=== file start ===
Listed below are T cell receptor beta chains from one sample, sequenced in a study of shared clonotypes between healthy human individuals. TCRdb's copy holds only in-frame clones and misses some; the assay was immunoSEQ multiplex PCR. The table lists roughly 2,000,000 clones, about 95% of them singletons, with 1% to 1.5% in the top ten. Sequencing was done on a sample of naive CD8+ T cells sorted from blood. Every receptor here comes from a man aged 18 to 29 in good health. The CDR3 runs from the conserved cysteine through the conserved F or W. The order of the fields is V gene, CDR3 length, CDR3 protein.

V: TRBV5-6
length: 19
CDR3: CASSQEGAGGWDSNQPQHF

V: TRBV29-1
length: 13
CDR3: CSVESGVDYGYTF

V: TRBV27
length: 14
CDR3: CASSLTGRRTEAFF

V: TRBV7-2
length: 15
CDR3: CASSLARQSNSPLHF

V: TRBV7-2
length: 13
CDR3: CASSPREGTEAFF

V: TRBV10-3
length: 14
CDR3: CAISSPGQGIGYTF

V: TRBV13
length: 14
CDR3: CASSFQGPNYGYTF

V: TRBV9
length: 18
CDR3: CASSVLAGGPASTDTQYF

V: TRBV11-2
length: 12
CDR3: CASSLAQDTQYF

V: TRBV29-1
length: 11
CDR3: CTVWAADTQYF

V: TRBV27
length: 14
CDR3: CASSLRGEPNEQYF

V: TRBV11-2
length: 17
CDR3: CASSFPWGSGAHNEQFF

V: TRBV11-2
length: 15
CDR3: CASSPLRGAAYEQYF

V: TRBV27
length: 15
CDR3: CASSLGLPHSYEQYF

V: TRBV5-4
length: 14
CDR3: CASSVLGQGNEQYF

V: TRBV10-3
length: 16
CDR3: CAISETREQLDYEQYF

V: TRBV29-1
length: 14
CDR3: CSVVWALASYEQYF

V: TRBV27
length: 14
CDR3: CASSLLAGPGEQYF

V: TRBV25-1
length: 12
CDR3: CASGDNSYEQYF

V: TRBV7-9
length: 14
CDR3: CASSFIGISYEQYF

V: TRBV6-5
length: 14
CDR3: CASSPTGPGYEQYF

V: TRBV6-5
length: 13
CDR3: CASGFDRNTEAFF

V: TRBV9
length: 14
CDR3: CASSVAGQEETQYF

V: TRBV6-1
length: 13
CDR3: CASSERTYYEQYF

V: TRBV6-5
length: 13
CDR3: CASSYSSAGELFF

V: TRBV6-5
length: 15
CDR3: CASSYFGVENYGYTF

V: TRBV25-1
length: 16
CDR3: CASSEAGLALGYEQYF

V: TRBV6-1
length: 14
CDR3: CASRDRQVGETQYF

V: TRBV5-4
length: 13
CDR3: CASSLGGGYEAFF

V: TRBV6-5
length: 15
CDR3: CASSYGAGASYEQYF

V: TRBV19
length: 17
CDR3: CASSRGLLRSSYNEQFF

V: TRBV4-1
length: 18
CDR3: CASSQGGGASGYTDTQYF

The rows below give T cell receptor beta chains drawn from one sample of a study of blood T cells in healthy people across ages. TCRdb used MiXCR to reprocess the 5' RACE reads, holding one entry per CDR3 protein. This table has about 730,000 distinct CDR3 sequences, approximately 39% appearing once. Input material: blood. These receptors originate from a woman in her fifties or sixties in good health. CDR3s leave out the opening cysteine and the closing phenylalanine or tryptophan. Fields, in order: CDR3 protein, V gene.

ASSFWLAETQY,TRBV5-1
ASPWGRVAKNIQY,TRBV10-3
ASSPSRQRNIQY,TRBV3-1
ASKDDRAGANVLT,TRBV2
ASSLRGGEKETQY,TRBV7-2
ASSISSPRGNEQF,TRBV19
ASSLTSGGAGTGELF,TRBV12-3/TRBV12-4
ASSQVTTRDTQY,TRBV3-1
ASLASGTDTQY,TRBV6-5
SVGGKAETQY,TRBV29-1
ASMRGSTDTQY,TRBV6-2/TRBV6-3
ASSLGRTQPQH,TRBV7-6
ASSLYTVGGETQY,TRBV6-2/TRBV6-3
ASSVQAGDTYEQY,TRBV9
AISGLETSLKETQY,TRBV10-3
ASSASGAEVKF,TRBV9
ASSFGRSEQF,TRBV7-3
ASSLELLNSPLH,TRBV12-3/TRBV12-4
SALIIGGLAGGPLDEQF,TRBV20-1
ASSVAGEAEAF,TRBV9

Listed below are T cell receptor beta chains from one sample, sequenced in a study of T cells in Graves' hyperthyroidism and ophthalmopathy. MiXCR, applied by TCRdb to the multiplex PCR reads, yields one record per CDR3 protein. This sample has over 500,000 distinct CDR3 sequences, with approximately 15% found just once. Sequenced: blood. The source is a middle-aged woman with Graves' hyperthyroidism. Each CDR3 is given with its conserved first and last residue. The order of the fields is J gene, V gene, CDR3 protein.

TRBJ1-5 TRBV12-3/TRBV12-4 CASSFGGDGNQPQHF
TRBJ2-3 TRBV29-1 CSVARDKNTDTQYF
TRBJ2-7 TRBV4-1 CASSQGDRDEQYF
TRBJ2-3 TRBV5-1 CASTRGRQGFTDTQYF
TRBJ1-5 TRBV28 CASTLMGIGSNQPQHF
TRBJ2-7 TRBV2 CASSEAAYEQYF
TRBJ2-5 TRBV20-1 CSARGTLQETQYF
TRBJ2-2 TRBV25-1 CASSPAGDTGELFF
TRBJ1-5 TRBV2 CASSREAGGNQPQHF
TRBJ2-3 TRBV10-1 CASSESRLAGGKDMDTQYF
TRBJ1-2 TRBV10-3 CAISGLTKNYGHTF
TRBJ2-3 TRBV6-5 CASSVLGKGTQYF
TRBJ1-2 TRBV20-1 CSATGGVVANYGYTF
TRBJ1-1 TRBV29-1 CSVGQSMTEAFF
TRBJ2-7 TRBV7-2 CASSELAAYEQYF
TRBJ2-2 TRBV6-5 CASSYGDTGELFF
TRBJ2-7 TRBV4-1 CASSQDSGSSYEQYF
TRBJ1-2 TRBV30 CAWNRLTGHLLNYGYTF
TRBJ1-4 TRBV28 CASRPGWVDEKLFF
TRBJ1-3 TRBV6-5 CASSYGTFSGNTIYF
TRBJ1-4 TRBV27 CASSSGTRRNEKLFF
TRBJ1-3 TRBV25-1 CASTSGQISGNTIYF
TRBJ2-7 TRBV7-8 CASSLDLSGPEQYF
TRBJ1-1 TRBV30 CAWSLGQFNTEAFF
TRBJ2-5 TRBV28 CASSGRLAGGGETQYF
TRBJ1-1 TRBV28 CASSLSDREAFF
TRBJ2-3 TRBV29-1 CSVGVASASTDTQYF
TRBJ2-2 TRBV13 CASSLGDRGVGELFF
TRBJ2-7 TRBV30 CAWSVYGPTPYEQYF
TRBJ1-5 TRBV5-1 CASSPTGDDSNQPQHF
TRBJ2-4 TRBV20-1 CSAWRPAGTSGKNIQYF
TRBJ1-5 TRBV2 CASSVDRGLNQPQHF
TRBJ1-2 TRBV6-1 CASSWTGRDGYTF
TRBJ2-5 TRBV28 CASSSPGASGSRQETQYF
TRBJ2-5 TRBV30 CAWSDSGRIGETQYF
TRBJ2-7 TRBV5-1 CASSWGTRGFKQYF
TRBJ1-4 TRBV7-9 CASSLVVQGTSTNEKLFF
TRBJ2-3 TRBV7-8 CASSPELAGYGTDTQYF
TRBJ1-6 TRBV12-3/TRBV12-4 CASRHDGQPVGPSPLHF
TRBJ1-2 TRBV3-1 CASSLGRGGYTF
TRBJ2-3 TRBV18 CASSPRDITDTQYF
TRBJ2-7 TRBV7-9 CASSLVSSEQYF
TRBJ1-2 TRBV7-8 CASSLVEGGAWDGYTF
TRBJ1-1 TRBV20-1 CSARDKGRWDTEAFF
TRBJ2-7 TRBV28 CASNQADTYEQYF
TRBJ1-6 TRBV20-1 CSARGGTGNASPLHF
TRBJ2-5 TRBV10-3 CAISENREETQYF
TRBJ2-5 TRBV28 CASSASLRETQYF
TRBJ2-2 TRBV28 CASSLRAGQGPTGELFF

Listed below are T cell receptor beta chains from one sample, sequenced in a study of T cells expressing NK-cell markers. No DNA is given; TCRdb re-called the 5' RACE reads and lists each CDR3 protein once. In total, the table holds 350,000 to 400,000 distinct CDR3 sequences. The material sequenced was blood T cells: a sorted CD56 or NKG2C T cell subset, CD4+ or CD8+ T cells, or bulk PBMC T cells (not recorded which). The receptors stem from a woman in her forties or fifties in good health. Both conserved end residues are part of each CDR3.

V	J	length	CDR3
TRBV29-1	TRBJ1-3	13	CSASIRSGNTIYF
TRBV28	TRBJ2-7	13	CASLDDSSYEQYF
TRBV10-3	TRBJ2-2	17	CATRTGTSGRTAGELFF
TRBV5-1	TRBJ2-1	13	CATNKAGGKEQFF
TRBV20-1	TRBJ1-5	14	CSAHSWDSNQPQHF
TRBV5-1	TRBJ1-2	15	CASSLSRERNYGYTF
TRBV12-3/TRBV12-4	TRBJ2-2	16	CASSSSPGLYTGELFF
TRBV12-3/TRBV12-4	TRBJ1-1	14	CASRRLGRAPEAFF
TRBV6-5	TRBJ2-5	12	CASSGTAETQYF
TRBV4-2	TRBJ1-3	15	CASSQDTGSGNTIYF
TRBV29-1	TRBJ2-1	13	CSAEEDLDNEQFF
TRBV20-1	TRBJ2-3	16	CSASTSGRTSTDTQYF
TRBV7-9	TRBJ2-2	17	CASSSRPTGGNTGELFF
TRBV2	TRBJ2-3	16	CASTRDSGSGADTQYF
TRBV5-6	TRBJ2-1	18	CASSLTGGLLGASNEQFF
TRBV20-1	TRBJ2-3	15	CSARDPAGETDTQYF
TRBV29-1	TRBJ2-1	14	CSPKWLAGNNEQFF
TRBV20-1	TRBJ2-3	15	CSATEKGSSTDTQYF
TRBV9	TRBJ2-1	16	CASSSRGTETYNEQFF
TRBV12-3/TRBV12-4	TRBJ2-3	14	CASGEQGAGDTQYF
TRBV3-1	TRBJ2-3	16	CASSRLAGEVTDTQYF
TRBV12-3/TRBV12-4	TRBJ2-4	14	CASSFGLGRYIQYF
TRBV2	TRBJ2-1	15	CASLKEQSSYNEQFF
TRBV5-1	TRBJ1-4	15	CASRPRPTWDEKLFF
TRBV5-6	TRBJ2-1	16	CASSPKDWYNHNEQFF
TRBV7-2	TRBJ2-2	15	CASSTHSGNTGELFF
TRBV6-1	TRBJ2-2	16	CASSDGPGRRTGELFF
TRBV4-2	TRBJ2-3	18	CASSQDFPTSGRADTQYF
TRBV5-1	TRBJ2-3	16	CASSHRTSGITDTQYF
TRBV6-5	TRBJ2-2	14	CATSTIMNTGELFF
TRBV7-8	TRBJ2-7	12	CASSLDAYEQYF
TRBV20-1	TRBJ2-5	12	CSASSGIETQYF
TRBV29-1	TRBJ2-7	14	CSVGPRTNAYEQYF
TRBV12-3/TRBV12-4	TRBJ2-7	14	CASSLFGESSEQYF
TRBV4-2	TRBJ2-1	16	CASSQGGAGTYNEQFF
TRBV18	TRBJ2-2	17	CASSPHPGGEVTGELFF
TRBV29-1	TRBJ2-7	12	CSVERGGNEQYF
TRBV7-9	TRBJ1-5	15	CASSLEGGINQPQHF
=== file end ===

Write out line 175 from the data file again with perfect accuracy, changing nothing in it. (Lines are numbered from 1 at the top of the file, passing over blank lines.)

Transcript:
TRBV20-1	TRBJ1-5	14	CSAHSWDSNQPQHF